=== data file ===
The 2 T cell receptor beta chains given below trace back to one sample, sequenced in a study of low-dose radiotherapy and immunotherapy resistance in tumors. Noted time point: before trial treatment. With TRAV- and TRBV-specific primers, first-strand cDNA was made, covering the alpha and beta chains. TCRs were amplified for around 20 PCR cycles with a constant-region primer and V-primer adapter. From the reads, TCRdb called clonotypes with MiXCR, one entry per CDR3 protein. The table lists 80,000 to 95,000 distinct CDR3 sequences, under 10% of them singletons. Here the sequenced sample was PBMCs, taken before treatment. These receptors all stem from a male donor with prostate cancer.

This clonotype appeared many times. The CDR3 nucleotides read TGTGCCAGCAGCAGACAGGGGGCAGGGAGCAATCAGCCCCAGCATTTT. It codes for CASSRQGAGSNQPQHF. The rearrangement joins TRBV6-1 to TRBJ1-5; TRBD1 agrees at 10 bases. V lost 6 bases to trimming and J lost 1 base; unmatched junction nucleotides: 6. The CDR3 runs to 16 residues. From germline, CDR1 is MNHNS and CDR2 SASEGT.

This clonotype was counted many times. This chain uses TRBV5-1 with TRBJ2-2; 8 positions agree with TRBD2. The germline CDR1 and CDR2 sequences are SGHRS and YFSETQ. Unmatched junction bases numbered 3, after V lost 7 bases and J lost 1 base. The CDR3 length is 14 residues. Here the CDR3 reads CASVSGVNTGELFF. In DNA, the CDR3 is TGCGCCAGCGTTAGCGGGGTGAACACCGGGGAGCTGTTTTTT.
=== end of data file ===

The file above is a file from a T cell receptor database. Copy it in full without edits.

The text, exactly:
The 2 T cell receptor beta chains given below trace back to one sample, sequenced in a study of low-dose radiotherapy and immunotherapy resistance in tumors. Noted time point: before trial treatment. With TRAV- and TRBV-specific primers, first-strand cDNA was made, covering the alpha and beta chains. TCRs were amplified for around 20 PCR cycles with a constant-region primer and V-primer adapter. From the reads, TCRdb called clonotypes with MiXCR, one entry per CDR3 protein. The table lists 80,000 to 95,000 distinct CDR3 sequences, under 10% of them singletons. Here the sequenced sample was PBMCs, taken before treatment. These receptors all stem from a male donor with prostate cancer.

This clonotype appeared many times. The CDR3 nucleotides read TGTGCCAGCAGCAGACAGGGGGCAGGGAGCAATCAGCCCCAGCATTTT. It codes for CASSRQGAGSNQPQHF. The rearrangement joins TRBV6-1 to TRBJ1-5; TRBD1 agrees at 10 bases. V lost 6 bases to trimming and J lost 1 base; unmatched junction nucleotides: 6. The CDR3 runs to 16 residues. From germline, CDR1 is MNHNS and CDR2 SASEGT.

This clonotype was counted many times. This chain uses TRBV5-1 with TRBJ2-2; 8 positions agree with TRBD2. The germline CDR1 and CDR2 sequences are SGHRS and YFSETQ. Unmatched junction bases numbered 3, after V lost 7 bases and J lost 1 base. The CDR3 length is 14 residues. Here the CDR3 reads CASVSGVNTGELFF. In DNA, the CDR3 is TGCGCCAGCGTTAGCGGGGTGAACACCGGGGAGCTGTTTTTT.